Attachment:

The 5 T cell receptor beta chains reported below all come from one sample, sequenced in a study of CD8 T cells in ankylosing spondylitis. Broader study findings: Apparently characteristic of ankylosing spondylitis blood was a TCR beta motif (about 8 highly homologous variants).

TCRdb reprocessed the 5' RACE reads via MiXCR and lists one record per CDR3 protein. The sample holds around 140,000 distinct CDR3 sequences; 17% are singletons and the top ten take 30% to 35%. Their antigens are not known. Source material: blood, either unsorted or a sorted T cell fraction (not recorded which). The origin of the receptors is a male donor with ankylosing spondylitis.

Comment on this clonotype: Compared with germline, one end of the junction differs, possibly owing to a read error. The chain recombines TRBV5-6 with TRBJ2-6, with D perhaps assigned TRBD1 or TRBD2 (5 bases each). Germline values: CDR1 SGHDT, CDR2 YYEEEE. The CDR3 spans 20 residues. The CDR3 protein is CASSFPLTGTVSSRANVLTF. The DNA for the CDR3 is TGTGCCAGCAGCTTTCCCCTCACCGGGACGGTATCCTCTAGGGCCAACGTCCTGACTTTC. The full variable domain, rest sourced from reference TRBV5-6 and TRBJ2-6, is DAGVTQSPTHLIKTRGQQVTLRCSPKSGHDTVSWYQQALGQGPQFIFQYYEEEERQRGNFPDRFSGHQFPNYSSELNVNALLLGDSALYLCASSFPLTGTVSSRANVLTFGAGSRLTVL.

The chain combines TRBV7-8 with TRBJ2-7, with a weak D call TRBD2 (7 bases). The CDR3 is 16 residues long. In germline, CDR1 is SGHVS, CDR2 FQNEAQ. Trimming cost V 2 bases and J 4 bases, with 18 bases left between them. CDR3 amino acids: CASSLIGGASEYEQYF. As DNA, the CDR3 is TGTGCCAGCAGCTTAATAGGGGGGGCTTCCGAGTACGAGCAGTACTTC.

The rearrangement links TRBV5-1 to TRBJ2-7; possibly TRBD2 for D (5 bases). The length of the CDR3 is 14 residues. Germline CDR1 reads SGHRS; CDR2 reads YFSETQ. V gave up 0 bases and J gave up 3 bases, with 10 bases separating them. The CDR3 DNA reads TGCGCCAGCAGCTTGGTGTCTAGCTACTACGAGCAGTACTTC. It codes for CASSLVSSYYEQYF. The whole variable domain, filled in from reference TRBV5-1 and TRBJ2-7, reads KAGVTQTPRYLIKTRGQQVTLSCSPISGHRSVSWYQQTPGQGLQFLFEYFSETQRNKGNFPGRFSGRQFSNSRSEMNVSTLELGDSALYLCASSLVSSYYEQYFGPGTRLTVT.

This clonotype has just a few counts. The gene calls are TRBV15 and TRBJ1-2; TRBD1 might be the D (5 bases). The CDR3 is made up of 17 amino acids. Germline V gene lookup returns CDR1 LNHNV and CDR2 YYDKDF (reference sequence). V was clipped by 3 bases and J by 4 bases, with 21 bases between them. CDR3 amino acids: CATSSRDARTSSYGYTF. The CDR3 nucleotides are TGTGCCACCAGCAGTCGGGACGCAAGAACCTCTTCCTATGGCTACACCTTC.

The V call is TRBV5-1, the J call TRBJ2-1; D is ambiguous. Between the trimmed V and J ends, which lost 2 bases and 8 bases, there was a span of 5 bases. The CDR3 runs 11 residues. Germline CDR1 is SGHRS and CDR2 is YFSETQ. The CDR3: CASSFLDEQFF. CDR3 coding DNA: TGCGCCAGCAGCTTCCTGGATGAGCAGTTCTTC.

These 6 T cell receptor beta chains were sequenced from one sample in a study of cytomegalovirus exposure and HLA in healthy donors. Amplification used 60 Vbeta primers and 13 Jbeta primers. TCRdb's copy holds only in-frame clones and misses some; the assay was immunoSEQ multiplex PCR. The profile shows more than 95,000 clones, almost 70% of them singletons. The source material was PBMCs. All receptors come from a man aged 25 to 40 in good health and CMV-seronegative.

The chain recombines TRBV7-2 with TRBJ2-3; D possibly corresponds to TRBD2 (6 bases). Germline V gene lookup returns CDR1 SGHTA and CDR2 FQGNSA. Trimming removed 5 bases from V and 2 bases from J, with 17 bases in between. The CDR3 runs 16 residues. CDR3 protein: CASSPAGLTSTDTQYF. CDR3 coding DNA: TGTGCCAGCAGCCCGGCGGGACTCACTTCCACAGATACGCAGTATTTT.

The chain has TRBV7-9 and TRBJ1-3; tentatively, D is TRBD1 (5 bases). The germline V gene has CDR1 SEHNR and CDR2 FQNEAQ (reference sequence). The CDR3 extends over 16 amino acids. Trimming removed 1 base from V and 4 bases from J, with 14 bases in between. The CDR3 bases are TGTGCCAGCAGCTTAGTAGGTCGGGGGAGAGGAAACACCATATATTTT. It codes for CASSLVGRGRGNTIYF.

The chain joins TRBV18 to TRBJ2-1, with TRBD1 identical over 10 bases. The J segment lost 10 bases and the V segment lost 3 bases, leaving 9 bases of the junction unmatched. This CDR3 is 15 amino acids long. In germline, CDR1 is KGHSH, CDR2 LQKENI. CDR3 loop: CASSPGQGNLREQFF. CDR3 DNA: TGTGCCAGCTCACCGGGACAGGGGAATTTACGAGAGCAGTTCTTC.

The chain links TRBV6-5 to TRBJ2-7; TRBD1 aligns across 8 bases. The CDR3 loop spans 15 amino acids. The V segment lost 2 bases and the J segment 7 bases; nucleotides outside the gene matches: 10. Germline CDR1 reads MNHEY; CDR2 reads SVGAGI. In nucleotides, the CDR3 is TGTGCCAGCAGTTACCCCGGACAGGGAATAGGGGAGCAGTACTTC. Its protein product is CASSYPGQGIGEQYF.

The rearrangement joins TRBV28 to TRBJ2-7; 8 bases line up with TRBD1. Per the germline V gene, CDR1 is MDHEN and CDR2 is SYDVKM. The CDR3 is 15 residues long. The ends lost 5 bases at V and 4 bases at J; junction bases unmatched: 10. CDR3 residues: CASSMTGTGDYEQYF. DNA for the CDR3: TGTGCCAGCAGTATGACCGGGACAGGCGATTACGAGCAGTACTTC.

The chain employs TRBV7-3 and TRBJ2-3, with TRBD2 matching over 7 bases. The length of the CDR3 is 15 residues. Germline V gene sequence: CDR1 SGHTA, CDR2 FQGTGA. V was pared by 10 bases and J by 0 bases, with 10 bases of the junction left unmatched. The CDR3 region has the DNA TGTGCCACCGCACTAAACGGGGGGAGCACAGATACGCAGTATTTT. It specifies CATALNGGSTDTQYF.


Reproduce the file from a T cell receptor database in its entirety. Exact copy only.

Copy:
The 5 T cell receptor beta chains reported below all come from one sample, sequenced in a study of CD8 T cells in ankylosing spondylitis. Broader study findings: Apparently characteristic of ankylosing spondylitis blood was a TCR beta motif (about 8 highly homologous variants).

TCRdb reprocessed the 5' RACE reads via MiXCR and lists one record per CDR3 protein. The sample holds around 140,000 distinct CDR3 sequences; 17% are singletons and the top ten take 30% to 35%. Their antigens are not known. Source material: blood, either unsorted or a sorted T cell fraction (not recorded which). The origin of the receptors is a male donor with ankylosing spondylitis.

Comment on this clonotype: Compared with germline, one end of the junction differs, possibly owing to a read error. The chain recombines TRBV5-6 with TRBJ2-6, with D perhaps assigned TRBD1 or TRBD2 (5 bases each). Germline values: CDR1 SGHDT, CDR2 YYEEEE. The CDR3 spans 20 residues. The CDR3 protein is CASSFPLTGTVSSRANVLTF. The DNA for the CDR3 is TGTGCCAGCAGCTTTCCCCTCACCGGGACGGTATCCTCTAGGGCCAACGTCCTGACTTTC. The full variable domain, rest sourced from reference TRBV5-6 and TRBJ2-6, is DAGVTQSPTHLIKTRGQQVTLRCSPKSGHDTVSWYQQALGQGPQFIFQYYEEEERQRGNFPDRFSGHQFPNYSSELNVNALLLGDSALYLCASSFPLTGTVSSRANVLTFGAGSRLTVL.

The chain combines TRBV7-8 with TRBJ2-7, with a weak D call TRBD2 (7 bases). The CDR3 is 16 residues long. In germline, CDR1 is SGHVS, CDR2 FQNEAQ. Trimming cost V 2 bases and J 4 bases, with 18 bases left between them. CDR3 amino acids: CASSLIGGASEYEQYF. As DNA, the CDR3 is TGTGCCAGCAGCTTAATAGGGGGGGCTTCCGAGTACGAGCAGTACTTC.

The rearrangement links TRBV5-1 to TRBJ2-7; possibly TRBD2 for D (5 bases). The length of the CDR3 is 14 residues. Germline CDR1 reads SGHRS; CDR2 reads YFSETQ. V gave up 0 bases and J gave up 3 bases, with 10 bases separating them. The CDR3 DNA reads TGCGCCAGCAGCTTGGTGTCTAGCTACTACGAGCAGTACTTC. It codes for CASSLVSSYYEQYF. The whole variable domain, filled in from reference TRBV5-1 and TRBJ2-7, reads KAGVTQTPRYLIKTRGQQVTLSCSPISGHRSVSWYQQTPGQGLQFLFEYFSETQRNKGNFPGRFSGRQFSNSRSEMNVSTLELGDSALYLCASSLVSSYYEQYFGPGTRLTVT.

This clonotype has just a few counts. The gene calls are TRBV15 and TRBJ1-2; TRBD1 might be the D (5 bases). The CDR3 is made up of 17 amino acids. Germline V gene lookup returns CDR1 LNHNV and CDR2 YYDKDF (reference sequence). V was clipped by 3 bases and J by 4 bases, with 21 bases between them. CDR3 amino acids: CATSSRDARTSSYGYTF. The CDR3 nucleotides are TGTGCCACCAGCAGTCGGGACGCAAGAACCTCTTCCTATGGCTACACCTTC.

The V call is TRBV5-1, the J call TRBJ2-1; D is ambiguous. Between the trimmed V and J ends, which lost 2 bases and 8 bases, there was a span of 5 bases. The CDR3 runs 11 residues. Germline CDR1 is SGHRS and CDR2 is YFSETQ. The CDR3: CASSFLDEQFF. CDR3 coding DNA: TGCGCCAGCAGCTTCCTGGATGAGCAGTTCTTC.

These 6 T cell receptor beta chains were sequenced from one sample in a study of cytomegalovirus exposure and HLA in healthy donors. Amplification used 60 Vbeta primers and 13 Jbeta primers. TCRdb's copy holds only in-frame clones and misses some; the assay was immunoSEQ multiplex PCR. The profile shows more than 95,000 clones, almost 70% of them singletons. The source material was PBMCs. All receptors come from a man aged 25 to 40 in good health and CMV-seronegative.

The chain recombines TRBV7-2 with TRBJ2-3; D possibly corresponds to TRBD2 (6 bases). Germline V gene lookup returns CDR1 SGHTA and CDR2 FQGNSA. Trimming removed 5 bases from V and 2 bases from J, with 17 bases in between. The CDR3 runs 16 residues. CDR3 protein: CASSPAGLTSTDTQYF. CDR3 coding DNA: TGTGCCAGCAGCCCGGCGGGACTCACTTCCACAGATACGCAGTATTTT.

The chain has TRBV7-9 and TRBJ1-3; tentatively, D is TRBD1 (5 bases). The germline V gene has CDR1 SEHNR and CDR2 FQNEAQ (reference sequence). The CDR3 extends over 16 amino acids. Trimming removed 1 base from V and 4 bases from J, with 14 bases in between. The CDR3 bases are TGTGCCAGCAGCTTAGTAGGTCGGGGGAGAGGAAACACCATATATTTT. It codes for CASSLVGRGRGNTIYF.

The chain joins TRBV18 to TRBJ2-1, with TRBD1 identical over 10 bases. The J segment lost 10 bases and the V segment lost 3 bases, leaving 9 bases of the junction unmatched. This CDR3 is 15 amino acids long. In germline, CDR1 is KGHSH, CDR2 LQKENI. CDR3 loop: CASSPGQGNLREQFF. CDR3 DNA: TGTGCCAGCTCACCGGGACAGGGGAATTTACGAGAGCAGTTCTTC.

The chain links TRBV6-5 to TRBJ2-7; TRBD1 aligns across 8 bases. The CDR3 loop spans 15 amino acids. The V segment lost 2 bases and the J segment 7 bases; nucleotides outside the gene matches: 10. Germline CDR1 reads MNHEY; CDR2 reads SVGAGI. In nucleotides, the CDR3 is TGTGCCAGCAGTTACCCCGGACAGGGAATAGGGGAGCAGTACTTC. Its protein product is CASSYPGQGIGEQYF.

The rearrangement joins TRBV28 to TRBJ2-7; 8 bases line up with TRBD1. Per the germline V gene, CDR1 is MDHEN and CDR2 is SYDVKM. The CDR3 is 15 residues long. The ends lost 5 bases at V and 4 bases at J; junction bases unmatched: 10. CDR3 residues: CASSMTGTGDYEQYF. DNA for the CDR3: TGTGCCAGCAGTATGACCGGGACAGGCGATTACGAGCAGTACTTC.

The chain employs TRBV7-3 and TRBJ2-3, with TRBD2 matching over 7 bases. The length of the CDR3 is 15 residues. Germline V gene sequence: CDR1 SGHTA, CDR2 FQGTGA. V was pared by 10 bases and J by 0 bases, with 10 bases of the junction left unmatched. The CDR3 region has the DNA TGTGCCACCGCACTAAACGGGGGGAGCACAGATACGCAGTATTTT. It specifies CATALNGGSTDTQYF.